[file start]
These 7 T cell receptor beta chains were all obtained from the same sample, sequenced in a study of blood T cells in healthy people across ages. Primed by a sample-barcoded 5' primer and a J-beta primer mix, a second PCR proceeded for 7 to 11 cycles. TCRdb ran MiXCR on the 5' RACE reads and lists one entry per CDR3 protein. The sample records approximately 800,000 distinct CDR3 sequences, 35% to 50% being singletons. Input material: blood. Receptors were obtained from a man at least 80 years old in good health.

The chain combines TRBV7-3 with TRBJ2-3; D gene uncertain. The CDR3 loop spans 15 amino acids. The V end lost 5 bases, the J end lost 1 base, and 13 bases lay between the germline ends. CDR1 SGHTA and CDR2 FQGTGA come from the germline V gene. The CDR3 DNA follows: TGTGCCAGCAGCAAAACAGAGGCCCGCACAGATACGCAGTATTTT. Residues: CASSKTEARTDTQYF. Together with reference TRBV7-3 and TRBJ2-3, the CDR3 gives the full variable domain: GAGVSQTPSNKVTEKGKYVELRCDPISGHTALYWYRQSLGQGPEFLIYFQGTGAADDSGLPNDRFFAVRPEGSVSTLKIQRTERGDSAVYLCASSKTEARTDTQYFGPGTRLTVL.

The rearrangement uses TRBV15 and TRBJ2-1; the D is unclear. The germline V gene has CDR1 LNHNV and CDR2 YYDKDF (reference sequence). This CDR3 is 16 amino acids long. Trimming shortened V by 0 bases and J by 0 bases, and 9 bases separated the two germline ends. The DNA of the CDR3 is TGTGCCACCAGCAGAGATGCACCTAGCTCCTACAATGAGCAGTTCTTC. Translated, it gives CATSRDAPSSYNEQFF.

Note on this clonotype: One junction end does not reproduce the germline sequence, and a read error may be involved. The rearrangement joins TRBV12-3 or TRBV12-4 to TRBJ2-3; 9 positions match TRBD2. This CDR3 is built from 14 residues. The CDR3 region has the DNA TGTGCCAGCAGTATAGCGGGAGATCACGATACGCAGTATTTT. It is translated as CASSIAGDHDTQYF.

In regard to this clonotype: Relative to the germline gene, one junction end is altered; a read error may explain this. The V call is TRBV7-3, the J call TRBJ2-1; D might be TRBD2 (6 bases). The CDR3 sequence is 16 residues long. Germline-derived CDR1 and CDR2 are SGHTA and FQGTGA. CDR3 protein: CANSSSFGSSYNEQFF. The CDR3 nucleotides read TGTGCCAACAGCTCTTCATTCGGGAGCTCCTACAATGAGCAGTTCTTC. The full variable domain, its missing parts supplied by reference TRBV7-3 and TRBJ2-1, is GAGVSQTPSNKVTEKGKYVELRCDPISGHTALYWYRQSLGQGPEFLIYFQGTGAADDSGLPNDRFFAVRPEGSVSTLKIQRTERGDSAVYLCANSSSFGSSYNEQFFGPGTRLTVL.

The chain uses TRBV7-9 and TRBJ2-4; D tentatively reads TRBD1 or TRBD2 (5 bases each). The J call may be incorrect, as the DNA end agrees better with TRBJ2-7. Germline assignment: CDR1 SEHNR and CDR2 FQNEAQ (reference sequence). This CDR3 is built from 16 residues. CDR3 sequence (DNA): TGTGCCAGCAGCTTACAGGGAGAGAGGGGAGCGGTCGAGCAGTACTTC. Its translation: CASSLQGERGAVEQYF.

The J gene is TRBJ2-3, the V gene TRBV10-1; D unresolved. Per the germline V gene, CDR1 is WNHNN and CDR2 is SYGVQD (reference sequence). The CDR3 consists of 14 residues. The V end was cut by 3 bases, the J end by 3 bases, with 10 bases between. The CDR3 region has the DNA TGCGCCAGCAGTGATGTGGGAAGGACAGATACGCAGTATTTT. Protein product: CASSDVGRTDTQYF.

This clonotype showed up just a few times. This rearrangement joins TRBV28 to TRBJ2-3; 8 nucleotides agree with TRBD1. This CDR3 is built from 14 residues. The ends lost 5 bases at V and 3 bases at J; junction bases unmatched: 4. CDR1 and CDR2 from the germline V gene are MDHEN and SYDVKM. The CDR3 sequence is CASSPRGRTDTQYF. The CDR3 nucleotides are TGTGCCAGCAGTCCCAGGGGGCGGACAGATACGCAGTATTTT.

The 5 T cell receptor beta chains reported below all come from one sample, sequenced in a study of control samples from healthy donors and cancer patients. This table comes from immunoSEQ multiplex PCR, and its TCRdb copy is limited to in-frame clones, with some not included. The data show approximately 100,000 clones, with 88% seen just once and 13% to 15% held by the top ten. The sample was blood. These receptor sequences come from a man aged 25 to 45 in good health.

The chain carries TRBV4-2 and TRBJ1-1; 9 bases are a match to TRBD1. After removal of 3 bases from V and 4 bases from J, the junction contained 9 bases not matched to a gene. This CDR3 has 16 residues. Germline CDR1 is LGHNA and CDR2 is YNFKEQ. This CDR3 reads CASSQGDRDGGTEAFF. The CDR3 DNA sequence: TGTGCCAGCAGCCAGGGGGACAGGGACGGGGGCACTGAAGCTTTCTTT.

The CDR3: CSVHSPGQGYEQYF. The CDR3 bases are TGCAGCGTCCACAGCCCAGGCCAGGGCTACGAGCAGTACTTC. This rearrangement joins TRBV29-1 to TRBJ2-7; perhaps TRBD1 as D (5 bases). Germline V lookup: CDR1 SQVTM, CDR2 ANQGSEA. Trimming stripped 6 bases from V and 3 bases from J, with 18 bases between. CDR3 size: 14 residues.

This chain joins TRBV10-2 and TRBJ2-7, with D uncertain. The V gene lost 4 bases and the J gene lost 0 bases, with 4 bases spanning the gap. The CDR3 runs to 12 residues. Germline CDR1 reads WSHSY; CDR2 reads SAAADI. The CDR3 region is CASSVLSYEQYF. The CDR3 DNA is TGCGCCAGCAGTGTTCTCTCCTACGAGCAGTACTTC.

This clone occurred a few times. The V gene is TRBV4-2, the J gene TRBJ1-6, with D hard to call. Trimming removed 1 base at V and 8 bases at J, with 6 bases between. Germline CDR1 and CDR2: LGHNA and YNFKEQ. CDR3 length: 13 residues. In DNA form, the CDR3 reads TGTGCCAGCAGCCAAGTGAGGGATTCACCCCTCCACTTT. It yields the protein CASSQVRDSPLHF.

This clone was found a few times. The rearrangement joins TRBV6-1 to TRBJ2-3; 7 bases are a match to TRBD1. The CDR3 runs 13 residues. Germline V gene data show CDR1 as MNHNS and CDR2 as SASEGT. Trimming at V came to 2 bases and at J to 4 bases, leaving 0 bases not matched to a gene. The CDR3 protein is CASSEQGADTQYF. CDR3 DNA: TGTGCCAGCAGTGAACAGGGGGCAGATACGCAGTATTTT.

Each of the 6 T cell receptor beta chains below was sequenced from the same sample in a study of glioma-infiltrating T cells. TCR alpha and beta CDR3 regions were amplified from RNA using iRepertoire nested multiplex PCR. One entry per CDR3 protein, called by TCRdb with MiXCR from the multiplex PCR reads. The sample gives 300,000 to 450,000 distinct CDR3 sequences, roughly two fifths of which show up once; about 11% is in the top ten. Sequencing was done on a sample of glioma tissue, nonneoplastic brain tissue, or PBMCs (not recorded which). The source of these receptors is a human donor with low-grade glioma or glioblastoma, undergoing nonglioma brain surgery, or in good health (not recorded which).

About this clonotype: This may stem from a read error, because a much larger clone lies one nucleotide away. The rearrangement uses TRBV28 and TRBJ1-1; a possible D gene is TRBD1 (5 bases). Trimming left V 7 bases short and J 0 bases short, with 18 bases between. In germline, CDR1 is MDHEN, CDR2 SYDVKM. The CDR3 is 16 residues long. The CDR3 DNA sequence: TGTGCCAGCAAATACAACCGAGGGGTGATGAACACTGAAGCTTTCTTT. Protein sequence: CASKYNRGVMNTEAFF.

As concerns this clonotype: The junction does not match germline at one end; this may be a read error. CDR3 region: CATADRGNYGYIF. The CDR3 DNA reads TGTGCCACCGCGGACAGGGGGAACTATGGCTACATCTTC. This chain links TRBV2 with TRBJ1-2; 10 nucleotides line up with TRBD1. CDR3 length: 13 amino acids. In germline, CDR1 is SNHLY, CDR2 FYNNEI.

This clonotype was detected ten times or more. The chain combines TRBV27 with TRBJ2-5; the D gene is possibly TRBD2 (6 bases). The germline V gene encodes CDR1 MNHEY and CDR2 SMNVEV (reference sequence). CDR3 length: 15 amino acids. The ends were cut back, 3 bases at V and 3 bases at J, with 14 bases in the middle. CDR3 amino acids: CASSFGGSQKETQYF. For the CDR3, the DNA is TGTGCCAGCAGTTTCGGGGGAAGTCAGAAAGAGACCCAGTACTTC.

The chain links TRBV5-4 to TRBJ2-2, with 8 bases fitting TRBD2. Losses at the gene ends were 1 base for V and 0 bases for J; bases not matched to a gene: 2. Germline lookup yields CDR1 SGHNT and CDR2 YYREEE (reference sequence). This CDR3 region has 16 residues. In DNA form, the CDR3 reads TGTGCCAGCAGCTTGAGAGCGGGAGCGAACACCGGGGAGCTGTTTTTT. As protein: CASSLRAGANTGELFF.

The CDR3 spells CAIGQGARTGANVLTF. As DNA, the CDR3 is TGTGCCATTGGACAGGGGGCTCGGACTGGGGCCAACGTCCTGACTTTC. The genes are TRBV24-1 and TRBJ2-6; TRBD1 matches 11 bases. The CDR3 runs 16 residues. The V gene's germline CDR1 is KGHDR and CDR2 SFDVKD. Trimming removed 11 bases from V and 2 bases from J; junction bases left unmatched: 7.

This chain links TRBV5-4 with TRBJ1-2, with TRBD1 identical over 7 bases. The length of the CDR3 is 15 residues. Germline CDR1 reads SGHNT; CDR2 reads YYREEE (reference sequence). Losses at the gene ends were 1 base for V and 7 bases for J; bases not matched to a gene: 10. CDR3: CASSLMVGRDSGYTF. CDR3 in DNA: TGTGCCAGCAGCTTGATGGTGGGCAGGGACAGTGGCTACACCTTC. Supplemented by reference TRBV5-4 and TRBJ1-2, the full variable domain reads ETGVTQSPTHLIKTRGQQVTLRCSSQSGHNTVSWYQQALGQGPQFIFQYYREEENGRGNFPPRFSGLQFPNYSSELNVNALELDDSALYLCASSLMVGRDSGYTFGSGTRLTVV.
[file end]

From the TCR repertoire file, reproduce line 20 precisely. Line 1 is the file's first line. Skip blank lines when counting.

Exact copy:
The CDR3 spells CAIGQGARTGANVLTF. As DNA, the CDR3 is TGTGCCATTGGACAGGGGGCTCGGACTGGGGCCAACGTCCTGACTTTC. The genes are TRBV24-1 and TRBJ2-6; TRBD1 matches 11 bases. The CDR3 runs 16 residues. The V gene's germline CDR1 is KGHDR and CDR2 SFDVKD. Trimming removed 11 bases from V and 2 bases from J; junction bases left unmatched: 7.